NAKHON PATHOM, Thailand (Reuters) - After harvesting the rice crop in this part of central Thailand, a flock of around 10,000 ducks is released from a pen and instinctively stream towards the flooded fields to devour pests such as snails hiding in the rice stubble.
This way of raising ducks in rice-growing areas has long been a tradition in the area and other parts of the region. Thais call it “ped lai thoong”, which means “field chasing ducks”.
The Khaki Campbell ducks, a British breed, are brought to the fields after 20 days in nursery and will be raised on the move for the next few months.
After roaming free for about five months, they are returned to the farm to produce eggs for up to three years.
“The benefit (for the breeder) is that we reduce costs to feed the ducks,” said Apiwat Chalermklin, 34, a breeder who took over the business from his father.
“And in return, for the rice farmer the ducks help eat pests from the farm and the farmers can reduce the use of chemicals and pesticides.”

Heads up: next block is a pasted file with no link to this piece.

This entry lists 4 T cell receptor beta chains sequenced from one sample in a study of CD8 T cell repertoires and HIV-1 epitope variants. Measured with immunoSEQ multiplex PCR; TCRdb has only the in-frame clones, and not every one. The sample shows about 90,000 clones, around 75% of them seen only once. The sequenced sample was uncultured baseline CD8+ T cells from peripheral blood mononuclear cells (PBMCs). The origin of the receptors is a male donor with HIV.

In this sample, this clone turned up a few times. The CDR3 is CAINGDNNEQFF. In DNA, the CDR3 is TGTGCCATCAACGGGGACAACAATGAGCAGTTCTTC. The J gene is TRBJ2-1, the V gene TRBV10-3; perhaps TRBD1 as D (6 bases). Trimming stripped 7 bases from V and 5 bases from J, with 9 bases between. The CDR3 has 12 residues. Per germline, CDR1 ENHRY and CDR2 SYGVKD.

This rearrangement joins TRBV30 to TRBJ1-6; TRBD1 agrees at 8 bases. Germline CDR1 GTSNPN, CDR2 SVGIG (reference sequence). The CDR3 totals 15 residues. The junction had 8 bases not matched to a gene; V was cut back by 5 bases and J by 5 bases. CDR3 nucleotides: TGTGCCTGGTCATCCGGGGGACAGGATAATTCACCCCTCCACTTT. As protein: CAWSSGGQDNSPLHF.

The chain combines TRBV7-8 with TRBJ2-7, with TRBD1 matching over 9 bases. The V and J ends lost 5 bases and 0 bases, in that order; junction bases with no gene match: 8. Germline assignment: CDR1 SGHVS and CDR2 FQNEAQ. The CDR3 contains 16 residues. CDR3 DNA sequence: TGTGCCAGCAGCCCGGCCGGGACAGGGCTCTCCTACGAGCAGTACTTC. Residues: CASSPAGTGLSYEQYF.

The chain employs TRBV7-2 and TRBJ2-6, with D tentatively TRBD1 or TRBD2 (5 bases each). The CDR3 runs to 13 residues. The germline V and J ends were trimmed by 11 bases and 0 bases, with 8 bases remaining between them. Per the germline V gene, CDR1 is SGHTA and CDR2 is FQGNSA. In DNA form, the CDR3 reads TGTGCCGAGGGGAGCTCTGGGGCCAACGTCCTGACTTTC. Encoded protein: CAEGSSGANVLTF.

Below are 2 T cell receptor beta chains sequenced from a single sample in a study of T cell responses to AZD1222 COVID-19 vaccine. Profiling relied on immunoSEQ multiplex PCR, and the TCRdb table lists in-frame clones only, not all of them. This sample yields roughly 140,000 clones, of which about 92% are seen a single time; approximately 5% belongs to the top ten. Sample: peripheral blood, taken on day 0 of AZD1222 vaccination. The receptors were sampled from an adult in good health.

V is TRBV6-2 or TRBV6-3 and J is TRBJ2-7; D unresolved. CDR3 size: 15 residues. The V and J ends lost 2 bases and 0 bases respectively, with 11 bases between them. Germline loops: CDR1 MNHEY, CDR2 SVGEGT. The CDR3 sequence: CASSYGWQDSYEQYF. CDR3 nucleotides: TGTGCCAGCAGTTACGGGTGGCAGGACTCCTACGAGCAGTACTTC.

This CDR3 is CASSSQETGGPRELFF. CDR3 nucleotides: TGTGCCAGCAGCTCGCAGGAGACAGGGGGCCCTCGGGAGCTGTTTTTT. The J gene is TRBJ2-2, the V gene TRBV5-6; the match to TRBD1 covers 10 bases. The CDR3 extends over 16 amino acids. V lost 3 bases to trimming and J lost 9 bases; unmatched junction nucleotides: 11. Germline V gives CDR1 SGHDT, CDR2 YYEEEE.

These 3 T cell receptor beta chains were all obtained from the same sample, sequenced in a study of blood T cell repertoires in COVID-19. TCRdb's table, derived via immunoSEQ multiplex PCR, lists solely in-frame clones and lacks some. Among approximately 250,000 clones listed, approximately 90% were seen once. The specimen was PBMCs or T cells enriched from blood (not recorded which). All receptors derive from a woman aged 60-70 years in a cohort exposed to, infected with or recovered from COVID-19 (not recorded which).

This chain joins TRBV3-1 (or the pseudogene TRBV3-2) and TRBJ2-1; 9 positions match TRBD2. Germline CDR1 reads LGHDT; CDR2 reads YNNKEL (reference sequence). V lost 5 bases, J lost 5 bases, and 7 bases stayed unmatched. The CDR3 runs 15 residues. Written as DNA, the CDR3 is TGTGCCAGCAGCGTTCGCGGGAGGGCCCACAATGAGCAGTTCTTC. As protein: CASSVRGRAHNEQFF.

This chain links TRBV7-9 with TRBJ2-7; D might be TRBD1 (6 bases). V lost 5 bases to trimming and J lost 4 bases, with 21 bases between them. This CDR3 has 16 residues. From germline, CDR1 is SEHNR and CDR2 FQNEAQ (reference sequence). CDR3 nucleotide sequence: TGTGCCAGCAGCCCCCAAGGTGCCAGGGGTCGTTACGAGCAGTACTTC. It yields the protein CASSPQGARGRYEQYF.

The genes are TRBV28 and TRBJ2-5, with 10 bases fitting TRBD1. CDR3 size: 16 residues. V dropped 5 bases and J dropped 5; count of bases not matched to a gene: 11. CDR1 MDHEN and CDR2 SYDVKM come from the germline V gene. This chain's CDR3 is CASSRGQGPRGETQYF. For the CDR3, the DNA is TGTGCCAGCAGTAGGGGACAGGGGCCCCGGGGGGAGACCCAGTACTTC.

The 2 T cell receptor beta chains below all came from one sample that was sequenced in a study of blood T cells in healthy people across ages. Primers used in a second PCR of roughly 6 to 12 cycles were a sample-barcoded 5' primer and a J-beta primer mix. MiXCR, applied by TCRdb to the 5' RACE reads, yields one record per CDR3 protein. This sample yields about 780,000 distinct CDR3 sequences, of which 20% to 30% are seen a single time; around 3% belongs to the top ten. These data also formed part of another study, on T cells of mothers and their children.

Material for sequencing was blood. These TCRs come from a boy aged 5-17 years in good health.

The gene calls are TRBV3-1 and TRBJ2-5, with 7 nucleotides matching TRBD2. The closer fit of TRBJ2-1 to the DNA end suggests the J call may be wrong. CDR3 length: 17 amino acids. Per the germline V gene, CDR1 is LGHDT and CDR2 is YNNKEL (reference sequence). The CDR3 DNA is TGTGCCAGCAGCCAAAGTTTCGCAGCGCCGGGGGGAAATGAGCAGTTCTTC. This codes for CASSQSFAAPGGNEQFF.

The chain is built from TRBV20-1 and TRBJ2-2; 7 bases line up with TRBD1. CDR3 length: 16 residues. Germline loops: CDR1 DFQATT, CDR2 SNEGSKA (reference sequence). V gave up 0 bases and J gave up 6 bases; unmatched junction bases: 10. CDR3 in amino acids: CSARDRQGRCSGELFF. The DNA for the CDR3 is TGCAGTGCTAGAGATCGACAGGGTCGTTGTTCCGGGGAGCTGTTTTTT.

On Sunday, Apiwat’s ducks appear to be finding plenty of pests such as snails and insects to feed on during their field-cleaning job that he expects to last a week in this 15 acre (67 hectares) farm.
Apiwat has four flocks of ducks that move around different rice fields in Nakhon Pathom province where farmers typically cultivate three rice crops every year.
“They help eat golden apple snails and remains of unwanted rice husks that drop into the field from last harvest. The ducks also step on the rice stubble to flatten the ground and make it easier to plough,” said farmer Prang Sipipat.
For now, farmers say the system works well for both the duck raiser and rice grower, but even though there has not been drought in Nakhon Pathom they are worried about the threat.
Thailand, which is the world’s second-biggest rice exporter, faces a prolonged drought affecting many growing areas this year.
Writing by Ed Davies; Editing by Stephen Coates
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